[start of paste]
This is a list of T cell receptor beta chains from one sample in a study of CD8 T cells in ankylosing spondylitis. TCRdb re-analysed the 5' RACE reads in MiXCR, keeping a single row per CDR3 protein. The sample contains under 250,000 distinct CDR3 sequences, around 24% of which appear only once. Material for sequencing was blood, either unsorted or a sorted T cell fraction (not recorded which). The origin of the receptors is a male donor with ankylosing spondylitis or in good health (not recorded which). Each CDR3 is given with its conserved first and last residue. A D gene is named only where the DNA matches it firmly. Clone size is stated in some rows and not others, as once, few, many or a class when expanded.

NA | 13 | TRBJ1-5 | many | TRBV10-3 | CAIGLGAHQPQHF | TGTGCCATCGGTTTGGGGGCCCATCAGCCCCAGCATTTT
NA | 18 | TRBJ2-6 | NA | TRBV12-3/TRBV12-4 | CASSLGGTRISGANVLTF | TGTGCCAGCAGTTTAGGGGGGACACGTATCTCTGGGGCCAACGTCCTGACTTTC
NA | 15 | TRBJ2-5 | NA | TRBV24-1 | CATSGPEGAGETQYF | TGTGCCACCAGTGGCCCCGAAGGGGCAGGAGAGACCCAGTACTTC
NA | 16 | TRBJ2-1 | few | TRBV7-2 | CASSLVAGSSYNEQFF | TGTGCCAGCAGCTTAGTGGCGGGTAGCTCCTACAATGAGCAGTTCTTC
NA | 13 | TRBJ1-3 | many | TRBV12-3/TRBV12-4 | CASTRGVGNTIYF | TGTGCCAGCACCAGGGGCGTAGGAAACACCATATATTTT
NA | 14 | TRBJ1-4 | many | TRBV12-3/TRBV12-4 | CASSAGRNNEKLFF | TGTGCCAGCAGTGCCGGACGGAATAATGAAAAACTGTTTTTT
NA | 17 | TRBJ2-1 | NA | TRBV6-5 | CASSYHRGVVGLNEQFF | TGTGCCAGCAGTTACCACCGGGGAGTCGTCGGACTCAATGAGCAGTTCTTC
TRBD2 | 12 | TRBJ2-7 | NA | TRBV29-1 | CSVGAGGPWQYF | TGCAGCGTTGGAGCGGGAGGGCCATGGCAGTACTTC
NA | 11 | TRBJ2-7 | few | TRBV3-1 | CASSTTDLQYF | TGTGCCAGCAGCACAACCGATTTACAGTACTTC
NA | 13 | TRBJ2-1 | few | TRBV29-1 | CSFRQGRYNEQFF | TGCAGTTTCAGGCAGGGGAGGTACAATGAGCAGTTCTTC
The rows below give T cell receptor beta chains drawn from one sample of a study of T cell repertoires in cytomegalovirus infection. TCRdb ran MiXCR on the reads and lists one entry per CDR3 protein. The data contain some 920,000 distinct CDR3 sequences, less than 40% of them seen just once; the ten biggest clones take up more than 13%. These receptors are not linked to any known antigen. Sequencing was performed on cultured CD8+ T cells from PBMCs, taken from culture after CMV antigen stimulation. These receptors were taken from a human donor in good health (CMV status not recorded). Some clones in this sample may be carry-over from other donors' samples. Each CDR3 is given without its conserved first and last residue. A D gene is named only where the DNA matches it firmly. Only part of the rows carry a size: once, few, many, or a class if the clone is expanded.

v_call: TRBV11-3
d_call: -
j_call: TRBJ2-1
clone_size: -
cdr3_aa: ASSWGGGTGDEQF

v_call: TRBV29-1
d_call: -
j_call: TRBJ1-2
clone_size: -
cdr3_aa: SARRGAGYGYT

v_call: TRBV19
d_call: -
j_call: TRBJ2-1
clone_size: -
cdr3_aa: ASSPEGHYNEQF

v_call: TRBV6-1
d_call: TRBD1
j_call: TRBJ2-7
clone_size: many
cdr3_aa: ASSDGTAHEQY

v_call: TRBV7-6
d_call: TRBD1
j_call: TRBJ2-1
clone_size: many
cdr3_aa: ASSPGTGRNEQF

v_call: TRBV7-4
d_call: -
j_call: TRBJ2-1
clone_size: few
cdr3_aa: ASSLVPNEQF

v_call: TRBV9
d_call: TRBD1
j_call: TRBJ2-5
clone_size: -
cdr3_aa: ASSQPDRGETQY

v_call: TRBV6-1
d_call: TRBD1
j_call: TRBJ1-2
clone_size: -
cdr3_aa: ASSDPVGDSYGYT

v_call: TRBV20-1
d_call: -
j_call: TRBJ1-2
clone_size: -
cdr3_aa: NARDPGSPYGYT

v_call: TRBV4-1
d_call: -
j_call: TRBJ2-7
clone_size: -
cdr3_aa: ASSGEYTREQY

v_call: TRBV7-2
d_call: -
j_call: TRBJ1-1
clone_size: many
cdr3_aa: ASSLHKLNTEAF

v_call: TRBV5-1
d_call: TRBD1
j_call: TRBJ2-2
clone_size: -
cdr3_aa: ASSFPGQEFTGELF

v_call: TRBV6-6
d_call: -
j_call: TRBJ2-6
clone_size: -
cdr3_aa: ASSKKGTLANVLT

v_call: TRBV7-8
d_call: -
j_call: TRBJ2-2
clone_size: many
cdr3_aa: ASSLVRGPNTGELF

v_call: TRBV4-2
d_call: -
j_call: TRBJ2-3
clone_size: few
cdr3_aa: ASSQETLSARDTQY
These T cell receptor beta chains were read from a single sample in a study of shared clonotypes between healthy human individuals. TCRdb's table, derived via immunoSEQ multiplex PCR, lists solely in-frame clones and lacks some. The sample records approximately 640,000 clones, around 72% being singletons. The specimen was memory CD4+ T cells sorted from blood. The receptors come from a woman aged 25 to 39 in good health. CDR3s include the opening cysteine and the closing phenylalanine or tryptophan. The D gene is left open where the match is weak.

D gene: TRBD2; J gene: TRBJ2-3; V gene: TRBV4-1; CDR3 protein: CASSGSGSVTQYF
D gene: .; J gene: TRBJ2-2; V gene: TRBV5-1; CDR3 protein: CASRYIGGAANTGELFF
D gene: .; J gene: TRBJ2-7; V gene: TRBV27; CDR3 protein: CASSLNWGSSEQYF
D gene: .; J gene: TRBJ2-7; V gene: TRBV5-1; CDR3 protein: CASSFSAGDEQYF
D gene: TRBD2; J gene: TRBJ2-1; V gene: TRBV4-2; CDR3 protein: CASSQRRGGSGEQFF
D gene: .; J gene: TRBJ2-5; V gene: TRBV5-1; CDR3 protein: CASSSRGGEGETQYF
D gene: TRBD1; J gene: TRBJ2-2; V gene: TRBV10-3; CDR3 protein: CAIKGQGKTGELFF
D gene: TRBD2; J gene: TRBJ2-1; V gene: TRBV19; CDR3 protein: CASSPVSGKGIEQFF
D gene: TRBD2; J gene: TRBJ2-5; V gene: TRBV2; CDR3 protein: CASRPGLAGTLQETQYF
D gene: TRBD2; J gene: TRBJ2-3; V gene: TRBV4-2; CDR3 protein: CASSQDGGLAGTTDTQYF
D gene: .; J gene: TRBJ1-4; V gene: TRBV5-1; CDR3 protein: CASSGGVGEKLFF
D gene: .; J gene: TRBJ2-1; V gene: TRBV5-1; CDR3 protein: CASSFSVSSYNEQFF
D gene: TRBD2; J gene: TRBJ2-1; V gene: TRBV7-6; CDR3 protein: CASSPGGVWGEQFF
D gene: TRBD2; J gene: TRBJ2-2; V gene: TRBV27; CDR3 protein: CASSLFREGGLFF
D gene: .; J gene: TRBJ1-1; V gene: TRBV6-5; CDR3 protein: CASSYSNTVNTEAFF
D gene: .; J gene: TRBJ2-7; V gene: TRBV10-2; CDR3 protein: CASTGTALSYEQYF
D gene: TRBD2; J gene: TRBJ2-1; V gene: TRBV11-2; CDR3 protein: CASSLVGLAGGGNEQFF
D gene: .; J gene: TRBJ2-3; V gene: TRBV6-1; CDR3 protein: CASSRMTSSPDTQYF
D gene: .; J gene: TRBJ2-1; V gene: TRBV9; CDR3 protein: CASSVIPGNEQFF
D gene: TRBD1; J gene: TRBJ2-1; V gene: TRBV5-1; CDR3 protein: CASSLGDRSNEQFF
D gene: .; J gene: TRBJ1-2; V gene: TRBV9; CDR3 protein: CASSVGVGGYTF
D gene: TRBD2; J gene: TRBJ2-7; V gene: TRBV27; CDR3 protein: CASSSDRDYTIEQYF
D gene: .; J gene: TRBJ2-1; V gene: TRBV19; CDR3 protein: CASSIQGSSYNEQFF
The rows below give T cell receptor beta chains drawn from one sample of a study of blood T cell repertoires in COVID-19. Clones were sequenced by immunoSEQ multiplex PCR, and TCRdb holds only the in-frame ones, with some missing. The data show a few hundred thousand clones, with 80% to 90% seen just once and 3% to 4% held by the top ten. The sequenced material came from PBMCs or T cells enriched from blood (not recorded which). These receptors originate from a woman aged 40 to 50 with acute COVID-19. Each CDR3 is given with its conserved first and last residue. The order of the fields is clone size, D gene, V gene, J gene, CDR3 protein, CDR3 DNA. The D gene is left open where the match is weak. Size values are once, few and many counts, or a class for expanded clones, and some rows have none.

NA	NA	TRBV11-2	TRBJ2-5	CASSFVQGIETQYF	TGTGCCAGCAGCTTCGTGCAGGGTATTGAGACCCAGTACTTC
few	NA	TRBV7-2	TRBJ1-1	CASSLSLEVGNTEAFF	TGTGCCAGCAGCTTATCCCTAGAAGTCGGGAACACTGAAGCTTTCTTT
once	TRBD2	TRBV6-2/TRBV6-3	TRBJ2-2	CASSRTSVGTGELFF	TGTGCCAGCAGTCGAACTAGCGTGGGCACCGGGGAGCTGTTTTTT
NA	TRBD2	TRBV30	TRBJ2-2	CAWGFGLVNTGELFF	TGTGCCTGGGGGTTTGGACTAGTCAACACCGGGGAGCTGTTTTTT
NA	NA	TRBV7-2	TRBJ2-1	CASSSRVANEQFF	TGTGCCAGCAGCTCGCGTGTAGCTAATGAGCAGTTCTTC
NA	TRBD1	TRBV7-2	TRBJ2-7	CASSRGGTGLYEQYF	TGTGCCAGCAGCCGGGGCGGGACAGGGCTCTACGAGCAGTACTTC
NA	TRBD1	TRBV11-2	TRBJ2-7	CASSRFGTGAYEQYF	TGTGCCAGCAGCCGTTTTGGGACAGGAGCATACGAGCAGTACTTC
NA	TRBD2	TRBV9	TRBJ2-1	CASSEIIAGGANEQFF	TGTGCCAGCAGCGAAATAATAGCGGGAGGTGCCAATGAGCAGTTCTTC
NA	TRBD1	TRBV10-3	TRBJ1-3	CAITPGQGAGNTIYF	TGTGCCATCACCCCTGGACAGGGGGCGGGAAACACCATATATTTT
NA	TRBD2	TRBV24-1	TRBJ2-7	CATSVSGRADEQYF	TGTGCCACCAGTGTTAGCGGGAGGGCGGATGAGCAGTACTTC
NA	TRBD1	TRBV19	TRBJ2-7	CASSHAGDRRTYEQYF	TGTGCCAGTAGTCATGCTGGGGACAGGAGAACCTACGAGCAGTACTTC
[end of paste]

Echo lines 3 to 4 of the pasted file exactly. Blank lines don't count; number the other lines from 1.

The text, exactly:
NA | 18 | TRBJ2-6 | NA | TRBV12-3/TRBV12-4 | CASSLGGTRISGANVLTF | TGTGCCAGCAGTTTAGGGGGGACACGTATCTCTGGGGCCAACGTCCTGACTTTC
NA | 15 | TRBJ2-5 | NA | TRBV24-1 | CATSGPEGAGETQYF | TGTGCCACCAGTGGCCCCGAAGGGGCAGGAGAGACCCAGTACTTC